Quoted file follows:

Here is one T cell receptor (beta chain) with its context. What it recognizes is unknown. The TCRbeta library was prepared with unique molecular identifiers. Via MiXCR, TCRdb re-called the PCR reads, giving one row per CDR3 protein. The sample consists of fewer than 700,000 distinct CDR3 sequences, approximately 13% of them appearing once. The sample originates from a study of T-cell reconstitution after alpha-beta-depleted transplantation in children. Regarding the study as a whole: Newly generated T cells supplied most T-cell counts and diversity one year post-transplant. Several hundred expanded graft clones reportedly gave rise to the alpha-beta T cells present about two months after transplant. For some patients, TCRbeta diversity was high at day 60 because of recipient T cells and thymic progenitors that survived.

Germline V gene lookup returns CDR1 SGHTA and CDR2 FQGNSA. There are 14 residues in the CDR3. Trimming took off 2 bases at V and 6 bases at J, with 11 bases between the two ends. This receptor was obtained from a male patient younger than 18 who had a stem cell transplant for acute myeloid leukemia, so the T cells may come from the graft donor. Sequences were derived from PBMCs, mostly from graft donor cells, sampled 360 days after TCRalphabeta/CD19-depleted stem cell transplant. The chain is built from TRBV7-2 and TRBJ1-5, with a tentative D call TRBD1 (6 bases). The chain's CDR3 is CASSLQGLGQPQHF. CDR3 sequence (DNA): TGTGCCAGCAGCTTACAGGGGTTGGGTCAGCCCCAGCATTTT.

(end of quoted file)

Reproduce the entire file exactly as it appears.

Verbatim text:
Here is one T cell receptor (beta chain) with its context. What it recognizes is unknown. The TCRbeta library was prepared with unique molecular identifiers. Via MiXCR, TCRdb re-called the PCR reads, giving one row per CDR3 protein. The sample consists of fewer than 700,000 distinct CDR3 sequences, approximately 13% of them appearing once. The sample originates from a study of T-cell reconstitution after alpha-beta-depleted transplantation in children. Regarding the study as a whole: Newly generated T cells supplied most T-cell counts and diversity one year post-transplant. Several hundred expanded graft clones reportedly gave rise to the alpha-beta T cells present about two months after transplant. For some patients, TCRbeta diversity was high at day 60 because of recipient T cells and thymic progenitors that survived.

Germline V gene lookup returns CDR1 SGHTA and CDR2 FQGNSA. There are 14 residues in the CDR3. Trimming took off 2 bases at V and 6 bases at J, with 11 bases between the two ends. This receptor was obtained from a male patient younger than 18 who had a stem cell transplant for acute myeloid leukemia, so the T cells may come from the graft donor. Sequences were derived from PBMCs, mostly from graft donor cells, sampled 360 days after TCRalphabeta/CD19-depleted stem cell transplant. The chain is built from TRBV7-2 and TRBJ1-5, with a tentative D call TRBD1 (6 bases). The chain's CDR3 is CASSLQGLGQPQHF. CDR3 sequence (DNA): TGTGCCAGCAGCTTACAGGGGTTGGGTCAGCCCCAGCATTTT.